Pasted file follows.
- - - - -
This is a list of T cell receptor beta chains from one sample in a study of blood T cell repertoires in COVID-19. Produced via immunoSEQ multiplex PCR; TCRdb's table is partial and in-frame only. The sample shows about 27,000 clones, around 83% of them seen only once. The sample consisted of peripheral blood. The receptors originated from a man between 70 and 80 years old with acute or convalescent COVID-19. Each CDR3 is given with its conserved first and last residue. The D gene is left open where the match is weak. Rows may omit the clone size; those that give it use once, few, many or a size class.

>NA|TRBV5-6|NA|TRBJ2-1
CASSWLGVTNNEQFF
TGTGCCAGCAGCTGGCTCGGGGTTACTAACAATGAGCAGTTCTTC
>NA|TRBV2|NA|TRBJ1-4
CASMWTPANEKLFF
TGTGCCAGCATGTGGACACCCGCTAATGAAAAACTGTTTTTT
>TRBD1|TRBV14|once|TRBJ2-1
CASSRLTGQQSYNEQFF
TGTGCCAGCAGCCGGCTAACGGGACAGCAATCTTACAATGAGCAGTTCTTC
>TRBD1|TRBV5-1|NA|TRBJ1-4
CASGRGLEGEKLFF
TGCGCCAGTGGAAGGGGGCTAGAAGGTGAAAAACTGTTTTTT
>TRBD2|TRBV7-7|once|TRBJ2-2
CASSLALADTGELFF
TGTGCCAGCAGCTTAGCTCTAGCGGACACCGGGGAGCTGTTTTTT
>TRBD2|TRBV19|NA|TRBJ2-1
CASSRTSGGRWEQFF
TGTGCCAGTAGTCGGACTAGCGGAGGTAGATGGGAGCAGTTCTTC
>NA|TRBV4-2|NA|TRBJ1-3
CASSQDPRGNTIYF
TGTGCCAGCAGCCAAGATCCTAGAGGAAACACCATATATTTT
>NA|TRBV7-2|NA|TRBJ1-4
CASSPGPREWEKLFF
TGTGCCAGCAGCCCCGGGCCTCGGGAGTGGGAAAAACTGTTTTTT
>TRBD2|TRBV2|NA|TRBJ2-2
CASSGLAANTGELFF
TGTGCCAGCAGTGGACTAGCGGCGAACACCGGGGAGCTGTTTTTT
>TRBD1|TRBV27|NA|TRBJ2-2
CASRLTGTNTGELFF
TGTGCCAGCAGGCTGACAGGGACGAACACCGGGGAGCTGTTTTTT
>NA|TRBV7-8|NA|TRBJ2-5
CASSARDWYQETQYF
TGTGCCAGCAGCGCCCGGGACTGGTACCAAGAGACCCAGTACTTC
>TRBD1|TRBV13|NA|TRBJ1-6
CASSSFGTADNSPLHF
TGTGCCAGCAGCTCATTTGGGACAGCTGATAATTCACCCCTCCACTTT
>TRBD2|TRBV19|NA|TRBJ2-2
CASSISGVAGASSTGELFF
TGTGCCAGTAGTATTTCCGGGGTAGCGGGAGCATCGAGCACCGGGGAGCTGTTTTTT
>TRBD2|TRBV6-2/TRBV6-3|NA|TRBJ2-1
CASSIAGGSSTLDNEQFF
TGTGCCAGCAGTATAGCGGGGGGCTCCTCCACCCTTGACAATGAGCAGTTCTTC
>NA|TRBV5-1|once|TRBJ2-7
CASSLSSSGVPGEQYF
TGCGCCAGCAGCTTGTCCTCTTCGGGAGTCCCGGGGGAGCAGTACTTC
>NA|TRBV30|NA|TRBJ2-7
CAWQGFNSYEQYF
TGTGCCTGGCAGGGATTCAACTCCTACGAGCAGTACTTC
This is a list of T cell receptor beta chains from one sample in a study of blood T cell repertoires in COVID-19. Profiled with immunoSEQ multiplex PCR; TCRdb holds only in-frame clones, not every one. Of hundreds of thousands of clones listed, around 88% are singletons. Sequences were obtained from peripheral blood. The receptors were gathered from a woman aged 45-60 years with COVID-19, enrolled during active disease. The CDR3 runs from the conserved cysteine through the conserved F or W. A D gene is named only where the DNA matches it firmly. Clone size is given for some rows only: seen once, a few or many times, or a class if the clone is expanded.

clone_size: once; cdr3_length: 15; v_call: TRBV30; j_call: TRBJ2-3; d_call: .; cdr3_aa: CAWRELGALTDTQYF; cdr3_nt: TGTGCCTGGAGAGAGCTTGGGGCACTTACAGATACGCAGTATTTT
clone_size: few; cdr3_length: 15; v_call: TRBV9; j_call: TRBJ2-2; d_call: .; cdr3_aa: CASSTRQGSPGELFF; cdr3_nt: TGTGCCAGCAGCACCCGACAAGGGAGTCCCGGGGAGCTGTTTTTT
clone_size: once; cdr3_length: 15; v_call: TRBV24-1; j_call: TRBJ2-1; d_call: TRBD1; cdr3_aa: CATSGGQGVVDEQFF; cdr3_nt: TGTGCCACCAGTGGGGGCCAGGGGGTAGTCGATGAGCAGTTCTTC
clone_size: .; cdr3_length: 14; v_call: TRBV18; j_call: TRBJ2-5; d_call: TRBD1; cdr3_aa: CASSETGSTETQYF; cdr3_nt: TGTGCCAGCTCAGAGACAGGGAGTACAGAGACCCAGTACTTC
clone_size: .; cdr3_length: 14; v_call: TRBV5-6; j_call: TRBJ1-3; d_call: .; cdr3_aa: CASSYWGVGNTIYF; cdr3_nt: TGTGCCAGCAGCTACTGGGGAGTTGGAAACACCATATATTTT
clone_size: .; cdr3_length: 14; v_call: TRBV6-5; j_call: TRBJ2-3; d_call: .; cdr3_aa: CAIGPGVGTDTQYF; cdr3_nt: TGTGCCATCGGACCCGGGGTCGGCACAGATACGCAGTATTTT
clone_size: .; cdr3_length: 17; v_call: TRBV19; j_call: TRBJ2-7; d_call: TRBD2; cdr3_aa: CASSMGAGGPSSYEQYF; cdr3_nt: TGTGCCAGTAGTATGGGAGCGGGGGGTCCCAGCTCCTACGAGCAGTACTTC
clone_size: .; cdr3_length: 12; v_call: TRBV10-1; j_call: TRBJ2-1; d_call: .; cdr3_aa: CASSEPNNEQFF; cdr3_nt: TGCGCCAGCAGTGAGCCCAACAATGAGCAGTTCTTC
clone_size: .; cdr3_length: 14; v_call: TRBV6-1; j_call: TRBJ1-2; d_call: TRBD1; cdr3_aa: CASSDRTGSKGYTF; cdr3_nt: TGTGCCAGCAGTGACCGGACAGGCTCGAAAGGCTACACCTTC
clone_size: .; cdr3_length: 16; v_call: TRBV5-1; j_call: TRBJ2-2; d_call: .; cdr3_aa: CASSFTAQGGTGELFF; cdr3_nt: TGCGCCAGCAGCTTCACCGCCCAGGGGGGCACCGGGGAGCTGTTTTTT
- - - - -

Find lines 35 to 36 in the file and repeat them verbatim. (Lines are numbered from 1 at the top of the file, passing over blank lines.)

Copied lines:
>TRBD1|TRBV13|NA|TRBJ1-6
CASSSFGTADNSPLHF